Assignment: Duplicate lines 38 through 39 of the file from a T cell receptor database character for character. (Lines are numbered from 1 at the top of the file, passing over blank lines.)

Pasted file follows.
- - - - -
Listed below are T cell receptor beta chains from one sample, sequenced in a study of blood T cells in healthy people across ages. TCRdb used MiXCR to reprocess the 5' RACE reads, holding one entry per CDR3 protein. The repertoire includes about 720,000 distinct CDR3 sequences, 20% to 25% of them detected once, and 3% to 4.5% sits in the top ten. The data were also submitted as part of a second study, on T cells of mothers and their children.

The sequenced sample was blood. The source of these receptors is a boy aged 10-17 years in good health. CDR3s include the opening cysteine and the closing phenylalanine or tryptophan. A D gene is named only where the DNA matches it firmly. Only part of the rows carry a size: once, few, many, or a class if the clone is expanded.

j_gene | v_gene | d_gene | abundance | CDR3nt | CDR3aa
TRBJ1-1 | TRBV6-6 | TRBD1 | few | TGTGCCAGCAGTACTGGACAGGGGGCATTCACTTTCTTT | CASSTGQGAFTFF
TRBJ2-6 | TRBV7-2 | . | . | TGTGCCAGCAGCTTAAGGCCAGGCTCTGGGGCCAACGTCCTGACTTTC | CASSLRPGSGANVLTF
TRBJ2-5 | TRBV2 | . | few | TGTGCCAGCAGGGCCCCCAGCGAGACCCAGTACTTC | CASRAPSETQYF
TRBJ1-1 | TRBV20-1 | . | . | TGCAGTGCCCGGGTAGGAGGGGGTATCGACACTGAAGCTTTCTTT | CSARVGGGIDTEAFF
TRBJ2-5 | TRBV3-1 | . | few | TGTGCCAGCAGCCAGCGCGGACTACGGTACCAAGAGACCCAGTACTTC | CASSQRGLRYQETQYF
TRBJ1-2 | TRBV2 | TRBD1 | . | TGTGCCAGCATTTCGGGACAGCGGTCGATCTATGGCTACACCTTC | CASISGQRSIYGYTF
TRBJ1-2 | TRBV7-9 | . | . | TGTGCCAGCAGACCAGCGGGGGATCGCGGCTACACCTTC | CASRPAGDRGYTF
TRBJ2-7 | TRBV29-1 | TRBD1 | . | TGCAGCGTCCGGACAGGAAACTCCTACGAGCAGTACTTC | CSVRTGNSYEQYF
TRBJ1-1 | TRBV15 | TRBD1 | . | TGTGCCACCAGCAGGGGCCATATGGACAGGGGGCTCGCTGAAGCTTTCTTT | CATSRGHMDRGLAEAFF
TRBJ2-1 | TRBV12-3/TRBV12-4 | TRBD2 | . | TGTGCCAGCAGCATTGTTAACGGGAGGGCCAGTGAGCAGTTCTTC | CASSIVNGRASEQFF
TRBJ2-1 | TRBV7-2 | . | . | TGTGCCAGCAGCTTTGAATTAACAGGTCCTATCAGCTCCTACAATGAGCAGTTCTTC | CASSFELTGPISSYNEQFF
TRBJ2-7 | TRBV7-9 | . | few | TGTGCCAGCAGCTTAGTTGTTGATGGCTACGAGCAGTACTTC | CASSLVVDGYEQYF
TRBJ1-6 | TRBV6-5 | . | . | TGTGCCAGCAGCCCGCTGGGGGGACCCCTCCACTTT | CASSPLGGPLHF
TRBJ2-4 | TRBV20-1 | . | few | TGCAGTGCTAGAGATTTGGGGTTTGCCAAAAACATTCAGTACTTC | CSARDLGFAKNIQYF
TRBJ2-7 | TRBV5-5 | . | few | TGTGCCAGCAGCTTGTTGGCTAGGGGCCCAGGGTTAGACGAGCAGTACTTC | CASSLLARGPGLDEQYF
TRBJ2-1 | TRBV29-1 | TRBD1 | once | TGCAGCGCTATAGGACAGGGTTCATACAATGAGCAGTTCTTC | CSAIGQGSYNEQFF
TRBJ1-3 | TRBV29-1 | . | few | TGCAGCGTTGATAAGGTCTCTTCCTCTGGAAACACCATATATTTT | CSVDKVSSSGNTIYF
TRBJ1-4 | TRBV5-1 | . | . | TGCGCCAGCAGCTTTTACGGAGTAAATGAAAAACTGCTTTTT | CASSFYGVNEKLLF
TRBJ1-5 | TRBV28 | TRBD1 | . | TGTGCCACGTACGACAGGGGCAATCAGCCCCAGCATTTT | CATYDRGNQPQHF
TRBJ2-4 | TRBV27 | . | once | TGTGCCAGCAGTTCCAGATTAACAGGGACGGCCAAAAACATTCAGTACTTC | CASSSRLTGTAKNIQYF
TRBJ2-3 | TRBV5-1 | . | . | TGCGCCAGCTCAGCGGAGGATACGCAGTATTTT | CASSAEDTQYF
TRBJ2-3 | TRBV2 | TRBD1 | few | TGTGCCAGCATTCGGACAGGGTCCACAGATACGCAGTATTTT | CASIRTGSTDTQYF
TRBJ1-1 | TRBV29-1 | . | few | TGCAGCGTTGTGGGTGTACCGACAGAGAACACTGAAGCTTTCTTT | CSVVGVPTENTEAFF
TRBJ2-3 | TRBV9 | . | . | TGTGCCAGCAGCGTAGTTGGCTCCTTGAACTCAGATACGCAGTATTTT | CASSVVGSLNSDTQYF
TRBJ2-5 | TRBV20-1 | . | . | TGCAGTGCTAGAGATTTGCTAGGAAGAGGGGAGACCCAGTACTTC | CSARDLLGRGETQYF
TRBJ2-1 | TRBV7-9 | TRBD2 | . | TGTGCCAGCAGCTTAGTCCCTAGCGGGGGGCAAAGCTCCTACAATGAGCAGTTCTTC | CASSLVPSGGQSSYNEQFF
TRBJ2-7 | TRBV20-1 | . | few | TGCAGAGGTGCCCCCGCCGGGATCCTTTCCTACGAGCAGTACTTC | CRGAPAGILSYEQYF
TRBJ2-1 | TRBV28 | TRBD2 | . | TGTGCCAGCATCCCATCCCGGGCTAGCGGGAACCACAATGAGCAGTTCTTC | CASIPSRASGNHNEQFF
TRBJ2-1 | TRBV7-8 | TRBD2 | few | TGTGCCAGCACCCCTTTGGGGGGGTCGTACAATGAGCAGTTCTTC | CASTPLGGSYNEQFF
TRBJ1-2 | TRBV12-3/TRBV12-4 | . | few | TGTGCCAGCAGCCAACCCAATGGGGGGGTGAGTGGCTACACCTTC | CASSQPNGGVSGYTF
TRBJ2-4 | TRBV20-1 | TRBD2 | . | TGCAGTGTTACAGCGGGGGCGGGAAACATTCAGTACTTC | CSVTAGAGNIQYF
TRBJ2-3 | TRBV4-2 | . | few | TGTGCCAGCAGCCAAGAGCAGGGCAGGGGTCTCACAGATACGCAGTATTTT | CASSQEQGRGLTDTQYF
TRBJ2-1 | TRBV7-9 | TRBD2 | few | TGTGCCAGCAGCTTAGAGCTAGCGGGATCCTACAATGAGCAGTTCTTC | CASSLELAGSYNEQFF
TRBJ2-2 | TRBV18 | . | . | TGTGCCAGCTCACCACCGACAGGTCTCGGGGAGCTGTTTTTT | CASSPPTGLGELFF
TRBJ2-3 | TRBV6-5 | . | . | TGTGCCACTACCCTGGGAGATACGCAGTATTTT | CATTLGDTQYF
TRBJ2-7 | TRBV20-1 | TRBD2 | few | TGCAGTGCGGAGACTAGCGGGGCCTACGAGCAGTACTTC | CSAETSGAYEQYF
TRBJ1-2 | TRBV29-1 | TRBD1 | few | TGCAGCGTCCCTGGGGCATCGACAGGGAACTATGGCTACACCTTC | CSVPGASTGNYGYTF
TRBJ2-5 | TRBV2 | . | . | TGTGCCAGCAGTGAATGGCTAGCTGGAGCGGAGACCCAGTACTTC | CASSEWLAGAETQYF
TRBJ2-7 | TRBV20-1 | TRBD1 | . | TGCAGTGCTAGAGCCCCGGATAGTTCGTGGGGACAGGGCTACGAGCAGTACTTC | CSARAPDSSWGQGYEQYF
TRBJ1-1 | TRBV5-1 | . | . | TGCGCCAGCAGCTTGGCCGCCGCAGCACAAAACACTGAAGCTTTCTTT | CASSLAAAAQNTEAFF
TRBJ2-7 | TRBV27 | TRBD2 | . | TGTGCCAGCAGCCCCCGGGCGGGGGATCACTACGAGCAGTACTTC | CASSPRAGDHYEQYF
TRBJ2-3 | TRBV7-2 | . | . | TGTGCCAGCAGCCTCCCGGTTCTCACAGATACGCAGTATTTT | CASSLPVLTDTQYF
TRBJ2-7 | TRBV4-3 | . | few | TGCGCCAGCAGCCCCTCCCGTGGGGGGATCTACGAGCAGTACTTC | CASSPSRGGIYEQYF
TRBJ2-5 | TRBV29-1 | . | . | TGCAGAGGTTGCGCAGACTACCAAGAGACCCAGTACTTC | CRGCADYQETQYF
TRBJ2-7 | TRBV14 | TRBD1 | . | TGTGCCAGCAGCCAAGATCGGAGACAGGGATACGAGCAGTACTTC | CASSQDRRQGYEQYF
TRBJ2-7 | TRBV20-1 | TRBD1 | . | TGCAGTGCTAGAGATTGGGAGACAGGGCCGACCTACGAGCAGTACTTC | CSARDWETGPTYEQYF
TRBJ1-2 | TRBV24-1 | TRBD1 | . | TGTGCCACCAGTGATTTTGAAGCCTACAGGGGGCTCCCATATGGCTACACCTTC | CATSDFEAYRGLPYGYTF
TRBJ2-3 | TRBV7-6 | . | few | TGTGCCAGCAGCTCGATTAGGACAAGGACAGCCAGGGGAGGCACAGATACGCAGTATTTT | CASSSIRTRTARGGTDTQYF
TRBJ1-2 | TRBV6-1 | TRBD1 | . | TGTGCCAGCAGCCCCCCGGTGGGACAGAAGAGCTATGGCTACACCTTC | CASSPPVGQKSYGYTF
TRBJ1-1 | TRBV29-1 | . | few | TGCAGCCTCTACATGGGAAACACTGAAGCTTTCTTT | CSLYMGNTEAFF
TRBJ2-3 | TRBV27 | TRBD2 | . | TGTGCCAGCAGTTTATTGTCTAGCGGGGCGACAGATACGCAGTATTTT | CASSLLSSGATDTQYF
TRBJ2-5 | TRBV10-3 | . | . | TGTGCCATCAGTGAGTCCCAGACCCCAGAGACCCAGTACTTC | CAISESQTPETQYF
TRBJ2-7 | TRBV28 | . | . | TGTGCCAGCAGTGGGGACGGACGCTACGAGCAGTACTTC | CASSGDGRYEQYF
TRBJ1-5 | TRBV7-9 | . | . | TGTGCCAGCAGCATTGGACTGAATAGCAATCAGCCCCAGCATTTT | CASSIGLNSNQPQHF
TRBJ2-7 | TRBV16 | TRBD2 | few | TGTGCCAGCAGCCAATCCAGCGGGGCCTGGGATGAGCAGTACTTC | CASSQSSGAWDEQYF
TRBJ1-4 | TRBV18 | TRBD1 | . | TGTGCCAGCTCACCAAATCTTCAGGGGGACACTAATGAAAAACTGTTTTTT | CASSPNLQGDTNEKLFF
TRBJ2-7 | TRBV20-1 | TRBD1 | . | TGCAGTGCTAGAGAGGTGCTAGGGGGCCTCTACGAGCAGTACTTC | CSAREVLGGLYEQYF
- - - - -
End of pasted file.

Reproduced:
TRBJ2-3 | TRBV6-5 | . | . | TGTGCCACTACCCTGGGAGATACGCAGTATTTT | CATTLGDTQYF
TRBJ2-7 | TRBV20-1 | TRBD2 | few | TGCAGTGCGGAGACTAGCGGGGCCTACGAGCAGTACTTC | CSAETSGAYEQYF